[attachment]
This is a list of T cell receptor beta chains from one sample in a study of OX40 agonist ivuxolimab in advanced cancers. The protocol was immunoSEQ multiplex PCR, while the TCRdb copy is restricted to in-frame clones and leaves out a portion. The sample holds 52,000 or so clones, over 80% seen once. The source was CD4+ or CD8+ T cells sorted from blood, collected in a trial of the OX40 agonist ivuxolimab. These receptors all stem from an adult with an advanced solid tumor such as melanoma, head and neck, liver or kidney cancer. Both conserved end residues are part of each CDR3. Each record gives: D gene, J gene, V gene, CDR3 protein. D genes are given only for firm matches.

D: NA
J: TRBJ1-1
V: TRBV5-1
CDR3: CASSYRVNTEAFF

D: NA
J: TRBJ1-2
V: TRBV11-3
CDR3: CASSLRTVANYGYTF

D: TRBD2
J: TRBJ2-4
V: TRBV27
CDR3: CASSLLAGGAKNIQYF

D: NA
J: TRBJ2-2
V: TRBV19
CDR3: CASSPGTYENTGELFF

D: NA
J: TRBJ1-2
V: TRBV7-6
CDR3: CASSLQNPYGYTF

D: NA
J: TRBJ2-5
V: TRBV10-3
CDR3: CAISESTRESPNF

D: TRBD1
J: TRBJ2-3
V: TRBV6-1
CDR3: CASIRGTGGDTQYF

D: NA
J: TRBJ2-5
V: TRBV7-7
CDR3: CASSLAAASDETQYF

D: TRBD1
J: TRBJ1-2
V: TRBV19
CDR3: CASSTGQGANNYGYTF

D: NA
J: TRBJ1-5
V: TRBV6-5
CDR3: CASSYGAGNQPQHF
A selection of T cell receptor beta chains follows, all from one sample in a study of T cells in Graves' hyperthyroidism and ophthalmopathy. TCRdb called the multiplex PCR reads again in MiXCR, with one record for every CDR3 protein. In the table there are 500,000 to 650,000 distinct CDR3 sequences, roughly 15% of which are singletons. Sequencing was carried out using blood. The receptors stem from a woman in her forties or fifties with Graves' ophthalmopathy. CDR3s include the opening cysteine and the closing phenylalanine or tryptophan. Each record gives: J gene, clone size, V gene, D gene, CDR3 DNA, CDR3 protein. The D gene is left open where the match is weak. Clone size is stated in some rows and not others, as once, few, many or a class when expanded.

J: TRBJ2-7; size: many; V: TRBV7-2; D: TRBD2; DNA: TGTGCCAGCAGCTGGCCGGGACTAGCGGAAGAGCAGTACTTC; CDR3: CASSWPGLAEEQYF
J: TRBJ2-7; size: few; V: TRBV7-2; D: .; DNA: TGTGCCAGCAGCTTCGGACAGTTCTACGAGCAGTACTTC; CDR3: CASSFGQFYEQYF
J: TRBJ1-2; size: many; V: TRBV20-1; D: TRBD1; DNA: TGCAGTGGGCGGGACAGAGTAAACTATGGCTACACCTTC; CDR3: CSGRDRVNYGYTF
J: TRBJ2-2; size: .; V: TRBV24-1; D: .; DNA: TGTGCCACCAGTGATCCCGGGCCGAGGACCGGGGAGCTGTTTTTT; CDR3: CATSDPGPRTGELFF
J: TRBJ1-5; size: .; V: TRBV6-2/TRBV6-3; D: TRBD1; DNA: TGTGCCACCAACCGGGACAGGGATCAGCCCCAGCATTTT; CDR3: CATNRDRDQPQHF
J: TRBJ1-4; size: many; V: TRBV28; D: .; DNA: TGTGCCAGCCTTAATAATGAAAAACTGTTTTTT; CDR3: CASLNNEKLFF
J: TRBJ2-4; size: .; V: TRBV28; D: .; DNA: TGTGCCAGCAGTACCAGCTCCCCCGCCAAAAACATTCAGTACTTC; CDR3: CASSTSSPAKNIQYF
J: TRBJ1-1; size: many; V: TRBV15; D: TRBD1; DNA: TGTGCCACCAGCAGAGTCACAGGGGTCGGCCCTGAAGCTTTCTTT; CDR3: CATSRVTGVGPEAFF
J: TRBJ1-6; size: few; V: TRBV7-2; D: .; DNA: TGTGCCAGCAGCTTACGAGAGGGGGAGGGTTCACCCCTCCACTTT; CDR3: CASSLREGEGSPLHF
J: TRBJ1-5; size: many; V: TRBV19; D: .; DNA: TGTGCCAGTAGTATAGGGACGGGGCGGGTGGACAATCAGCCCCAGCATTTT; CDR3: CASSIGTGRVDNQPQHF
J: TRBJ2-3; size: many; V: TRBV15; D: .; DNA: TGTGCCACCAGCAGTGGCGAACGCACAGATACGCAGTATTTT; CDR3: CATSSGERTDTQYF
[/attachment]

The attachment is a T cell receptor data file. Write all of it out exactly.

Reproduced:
This is a list of T cell receptor beta chains from one sample in a study of OX40 agonist ivuxolimab in advanced cancers. The protocol was immunoSEQ multiplex PCR, while the TCRdb copy is restricted to in-frame clones and leaves out a portion. The sample holds 52,000 or so clones, over 80% seen once. The source was CD4+ or CD8+ T cells sorted from blood, collected in a trial of the OX40 agonist ivuxolimab. These receptors all stem from an adult with an advanced solid tumor such as melanoma, head and neck, liver or kidney cancer. Both conserved end residues are part of each CDR3. Each record gives: D gene, J gene, V gene, CDR3 protein. D genes are given only for firm matches.

D: NA
J: TRBJ1-1
V: TRBV5-1
CDR3: CASSYRVNTEAFF

D: NA
J: TRBJ1-2
V: TRBV11-3
CDR3: CASSLRTVANYGYTF

D: TRBD2
J: TRBJ2-4
V: TRBV27
CDR3: CASSLLAGGAKNIQYF

D: NA
J: TRBJ2-2
V: TRBV19
CDR3: CASSPGTYENTGELFF

D: NA
J: TRBJ1-2
V: TRBV7-6
CDR3: CASSLQNPYGYTF

D: NA
J: TRBJ2-5
V: TRBV10-3
CDR3: CAISESTRESPNF

D: TRBD1
J: TRBJ2-3
V: TRBV6-1
CDR3: CASIRGTGGDTQYF

D: NA
J: TRBJ2-5
V: TRBV7-7
CDR3: CASSLAAASDETQYF

D: TRBD1
J: TRBJ1-2
V: TRBV19
CDR3: CASSTGQGANNYGYTF

D: NA
J: TRBJ1-5
V: TRBV6-5
CDR3: CASSYGAGNQPQHF
A selection of T cell receptor beta chains follows, all from one sample in a study of T cells in Graves' hyperthyroidism and ophthalmopathy. TCRdb called the multiplex PCR reads again in MiXCR, with one record for every CDR3 protein. In the table there are 500,000 to 650,000 distinct CDR3 sequences, roughly 15% of which are singletons. Sequencing was carried out using blood. The receptors stem from a woman in her forties or fifties with Graves' ophthalmopathy. CDR3s include the opening cysteine and the closing phenylalanine or tryptophan. Each record gives: J gene, clone size, V gene, D gene, CDR3 DNA, CDR3 protein. The D gene is left open where the match is weak. Clone size is stated in some rows and not others, as once, few, many or a class when expanded.

J: TRBJ2-7; size: many; V: TRBV7-2; D: TRBD2; DNA: TGTGCCAGCAGCTGGCCGGGACTAGCGGAAGAGCAGTACTTC; CDR3: CASSWPGLAEEQYF
J: TRBJ2-7; size: few; V: TRBV7-2; D: .; DNA: TGTGCCAGCAGCTTCGGACAGTTCTACGAGCAGTACTTC; CDR3: CASSFGQFYEQYF
J: TRBJ1-2; size: many; V: TRBV20-1; D: TRBD1; DNA: TGCAGTGGGCGGGACAGAGTAAACTATGGCTACACCTTC; CDR3: CSGRDRVNYGYTF
J: TRBJ2-2; size: .; V: TRBV24-1; D: .; DNA: TGTGCCACCAGTGATCCCGGGCCGAGGACCGGGGAGCTGTTTTTT; CDR3: CATSDPGPRTGELFF
J: TRBJ1-5; size: .; V: TRBV6-2/TRBV6-3; D: TRBD1; DNA: TGTGCCACCAACCGGGACAGGGATCAGCCCCAGCATTTT; CDR3: CATNRDRDQPQHF
J: TRBJ1-4; size: many; V: TRBV28; D: .; DNA: TGTGCCAGCCTTAATAATGAAAAACTGTTTTTT; CDR3: CASLNNEKLFF
J: TRBJ2-4; size: .; V: TRBV28; D: .; DNA: TGTGCCAGCAGTACCAGCTCCCCCGCCAAAAACATTCAGTACTTC; CDR3: CASSTSSPAKNIQYF
J: TRBJ1-1; size: many; V: TRBV15; D: TRBD1; DNA: TGTGCCACCAGCAGAGTCACAGGGGTCGGCCCTGAAGCTTTCTTT; CDR3: CATSRVTGVGPEAFF
J: TRBJ1-6; size: few; V: TRBV7-2; D: .; DNA: TGTGCCAGCAGCTTACGAGAGGGGGAGGGTTCACCCCTCCACTTT; CDR3: CASSLREGEGSPLHF
J: TRBJ1-5; size: many; V: TRBV19; D: .; DNA: TGTGCCAGTAGTATAGGGACGGGGCGGGTGGACAATCAGCCCCAGCATTTT; CDR3: CASSIGTGRVDNQPQHF
J: TRBJ2-3; size: many; V: TRBV15; D: .; DNA: TGTGCCACCAGCAGTGGCGAACGCACAGATACGCAGTATTTT; CDR3: CATSSGERTDTQYF